A small item out of the Sixth Circuit Court of Appeals that deserves more notice: a unanimous ruling saying the federal government’s now-expired moratorium on evictions was unlawful.

Writing for the court, Judge John K. Bush said the Centers for Disease Control edict, which the agency said was intended to mitigate the spread of coronavirus, rested on powers the law simply did not allow. Worse, if the courts were to give the CDC a pass, and embrace its expansive reading of existing federal law…

…the CDC can do anything it can conceive of to prevent the spread of disease. That reading would grant the CDC director near-dictatorial power for the duration of the pandemic, with authority to shut down entire industries as freely as she could ban evictions.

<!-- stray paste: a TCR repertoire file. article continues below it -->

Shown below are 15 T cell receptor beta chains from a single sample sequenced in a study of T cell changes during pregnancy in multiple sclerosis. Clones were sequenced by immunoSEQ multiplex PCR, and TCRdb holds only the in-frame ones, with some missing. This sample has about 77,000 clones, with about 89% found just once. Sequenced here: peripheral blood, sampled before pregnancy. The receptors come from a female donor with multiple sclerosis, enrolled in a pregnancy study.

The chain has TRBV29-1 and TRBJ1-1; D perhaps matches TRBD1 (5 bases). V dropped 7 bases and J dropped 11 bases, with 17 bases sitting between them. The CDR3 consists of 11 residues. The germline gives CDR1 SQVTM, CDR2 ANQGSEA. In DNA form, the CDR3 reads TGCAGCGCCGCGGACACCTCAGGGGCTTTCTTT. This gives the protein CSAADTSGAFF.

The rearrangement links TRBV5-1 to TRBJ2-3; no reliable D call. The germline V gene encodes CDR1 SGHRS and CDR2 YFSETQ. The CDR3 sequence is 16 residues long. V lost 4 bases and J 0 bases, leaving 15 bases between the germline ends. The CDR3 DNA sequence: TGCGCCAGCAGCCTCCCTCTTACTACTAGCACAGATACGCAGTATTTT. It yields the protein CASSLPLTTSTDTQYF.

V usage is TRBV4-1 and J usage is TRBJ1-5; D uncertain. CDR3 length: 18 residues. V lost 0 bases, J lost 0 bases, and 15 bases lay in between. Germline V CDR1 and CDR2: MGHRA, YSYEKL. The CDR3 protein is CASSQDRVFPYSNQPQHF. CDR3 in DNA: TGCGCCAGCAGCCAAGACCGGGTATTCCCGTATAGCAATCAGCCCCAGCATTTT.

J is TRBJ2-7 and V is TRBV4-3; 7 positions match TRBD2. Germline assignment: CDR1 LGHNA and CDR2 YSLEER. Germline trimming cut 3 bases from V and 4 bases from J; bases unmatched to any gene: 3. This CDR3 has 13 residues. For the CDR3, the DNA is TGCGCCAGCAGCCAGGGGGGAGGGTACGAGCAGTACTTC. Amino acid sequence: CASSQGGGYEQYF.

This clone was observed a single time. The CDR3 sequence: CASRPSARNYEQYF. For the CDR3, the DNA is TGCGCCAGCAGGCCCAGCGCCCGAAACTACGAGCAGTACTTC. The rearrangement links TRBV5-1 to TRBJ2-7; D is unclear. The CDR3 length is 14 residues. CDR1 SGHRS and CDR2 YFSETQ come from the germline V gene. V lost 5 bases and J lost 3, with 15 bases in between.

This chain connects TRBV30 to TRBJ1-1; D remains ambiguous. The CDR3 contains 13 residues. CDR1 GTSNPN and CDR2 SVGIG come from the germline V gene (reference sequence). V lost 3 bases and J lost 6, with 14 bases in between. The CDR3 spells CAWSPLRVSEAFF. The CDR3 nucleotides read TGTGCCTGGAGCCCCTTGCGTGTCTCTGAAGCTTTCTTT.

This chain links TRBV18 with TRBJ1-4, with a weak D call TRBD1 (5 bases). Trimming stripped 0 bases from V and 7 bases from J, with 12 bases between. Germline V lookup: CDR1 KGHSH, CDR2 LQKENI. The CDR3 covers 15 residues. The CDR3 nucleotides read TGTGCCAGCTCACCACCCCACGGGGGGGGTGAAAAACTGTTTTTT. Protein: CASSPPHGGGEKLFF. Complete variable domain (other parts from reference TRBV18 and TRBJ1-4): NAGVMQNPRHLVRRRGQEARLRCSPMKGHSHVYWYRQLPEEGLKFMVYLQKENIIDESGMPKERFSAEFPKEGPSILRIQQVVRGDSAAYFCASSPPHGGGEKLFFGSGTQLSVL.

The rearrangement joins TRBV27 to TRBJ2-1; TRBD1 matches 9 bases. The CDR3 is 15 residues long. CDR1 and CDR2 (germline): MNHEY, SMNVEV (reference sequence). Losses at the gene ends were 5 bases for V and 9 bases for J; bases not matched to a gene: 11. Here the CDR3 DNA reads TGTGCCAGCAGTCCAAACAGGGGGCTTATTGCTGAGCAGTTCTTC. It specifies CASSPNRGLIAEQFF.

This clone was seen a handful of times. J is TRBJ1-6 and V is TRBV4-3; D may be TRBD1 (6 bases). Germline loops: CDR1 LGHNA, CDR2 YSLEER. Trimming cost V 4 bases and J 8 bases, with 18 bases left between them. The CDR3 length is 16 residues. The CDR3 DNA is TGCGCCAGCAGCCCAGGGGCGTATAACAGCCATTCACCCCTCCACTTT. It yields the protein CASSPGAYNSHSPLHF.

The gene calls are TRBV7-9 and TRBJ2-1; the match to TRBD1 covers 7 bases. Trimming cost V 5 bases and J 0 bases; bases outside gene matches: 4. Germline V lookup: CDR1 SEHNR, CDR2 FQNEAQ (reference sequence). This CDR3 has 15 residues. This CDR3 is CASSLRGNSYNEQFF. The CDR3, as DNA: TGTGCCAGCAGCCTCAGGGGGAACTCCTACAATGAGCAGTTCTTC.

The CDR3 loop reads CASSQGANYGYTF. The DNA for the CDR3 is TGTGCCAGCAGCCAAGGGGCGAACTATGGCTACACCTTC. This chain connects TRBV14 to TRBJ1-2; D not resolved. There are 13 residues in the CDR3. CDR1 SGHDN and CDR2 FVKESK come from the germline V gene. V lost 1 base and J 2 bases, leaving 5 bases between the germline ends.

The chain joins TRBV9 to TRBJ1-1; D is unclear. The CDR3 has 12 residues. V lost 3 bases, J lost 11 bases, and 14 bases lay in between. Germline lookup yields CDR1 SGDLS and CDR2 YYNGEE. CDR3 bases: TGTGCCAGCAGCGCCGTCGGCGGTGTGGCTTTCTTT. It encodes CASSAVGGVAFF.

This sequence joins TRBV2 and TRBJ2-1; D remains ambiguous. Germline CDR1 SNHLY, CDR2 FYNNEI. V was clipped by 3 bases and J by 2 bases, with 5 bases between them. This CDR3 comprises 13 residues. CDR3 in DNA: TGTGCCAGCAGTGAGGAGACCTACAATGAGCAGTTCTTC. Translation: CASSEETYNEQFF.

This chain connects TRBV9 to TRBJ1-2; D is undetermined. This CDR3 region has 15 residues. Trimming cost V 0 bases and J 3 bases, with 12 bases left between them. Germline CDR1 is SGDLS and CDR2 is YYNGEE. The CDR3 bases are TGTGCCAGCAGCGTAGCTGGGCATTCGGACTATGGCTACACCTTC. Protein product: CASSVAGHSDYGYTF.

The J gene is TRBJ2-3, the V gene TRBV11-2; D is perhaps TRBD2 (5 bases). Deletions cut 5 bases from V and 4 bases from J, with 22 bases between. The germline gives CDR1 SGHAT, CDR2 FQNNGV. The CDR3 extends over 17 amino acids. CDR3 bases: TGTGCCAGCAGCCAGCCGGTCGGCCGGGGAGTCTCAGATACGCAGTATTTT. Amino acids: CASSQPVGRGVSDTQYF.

There are always those who want government to exercise sweeping powers, even when no emergency is declared. But they must get passed those pesky restraints embedded within the law that (mostly) limit government power.

In a concurring opinion, Judge Amul Tharpar said that Congress has political and institutional incentives to pass the buck on hard issues to unelected bureaucrats in the executive branch. But that tendency doesn’t let Congress off the hook – particularly in the eviction case:

What’s the difference between executive-branch experts and congressional ones? Executive-branch experts make regulations; congressional experts make recommendations. Congressional bureaucracy leaves the law-making power with the people’s representatives— right where the Founders put it. Regardless of who came up with the idea, “[t]he sovereign people would know, without ambiguity, whom to hold accountable for the laws they would have to follow.”

The CDC’s unlawful regulatory overreach took away that fundamental layer of accountability. Courts have tended to restore that accountability. The real test is whether they do so in the face of the next crisis…understanding that governments have long used such events to permanently increase their power at the expense of liberty.